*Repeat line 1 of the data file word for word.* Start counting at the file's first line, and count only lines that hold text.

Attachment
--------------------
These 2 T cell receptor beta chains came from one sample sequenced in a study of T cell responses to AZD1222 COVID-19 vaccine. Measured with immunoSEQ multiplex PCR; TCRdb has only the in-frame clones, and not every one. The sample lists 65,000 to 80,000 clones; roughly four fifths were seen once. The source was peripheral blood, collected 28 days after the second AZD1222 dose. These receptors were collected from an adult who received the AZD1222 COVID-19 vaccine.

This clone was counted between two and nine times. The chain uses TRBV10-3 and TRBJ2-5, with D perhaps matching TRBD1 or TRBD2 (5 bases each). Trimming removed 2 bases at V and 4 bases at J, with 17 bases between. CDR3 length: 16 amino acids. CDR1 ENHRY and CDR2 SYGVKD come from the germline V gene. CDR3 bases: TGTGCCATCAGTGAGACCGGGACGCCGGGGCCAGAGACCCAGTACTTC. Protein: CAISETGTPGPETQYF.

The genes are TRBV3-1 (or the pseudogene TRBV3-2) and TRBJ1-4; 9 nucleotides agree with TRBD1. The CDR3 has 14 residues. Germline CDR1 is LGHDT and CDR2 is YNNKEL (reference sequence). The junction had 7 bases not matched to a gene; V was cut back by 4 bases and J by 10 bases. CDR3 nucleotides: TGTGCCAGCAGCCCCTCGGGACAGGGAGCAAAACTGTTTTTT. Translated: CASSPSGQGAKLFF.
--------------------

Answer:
These 2 T cell receptor beta chains came from one sample sequenced in a study of T cell responses to AZD1222 COVID-19 vaccine. Measured with immunoSEQ multiplex PCR; TCRdb has only the in-frame clones, and not every one. The sample lists 65,000 to 80,000 clones; roughly four fifths were seen once. The source was peripheral blood, collected 28 days after the second AZD1222 dose. These receptors were collected from an adult who received the AZD1222 COVID-19 vaccine.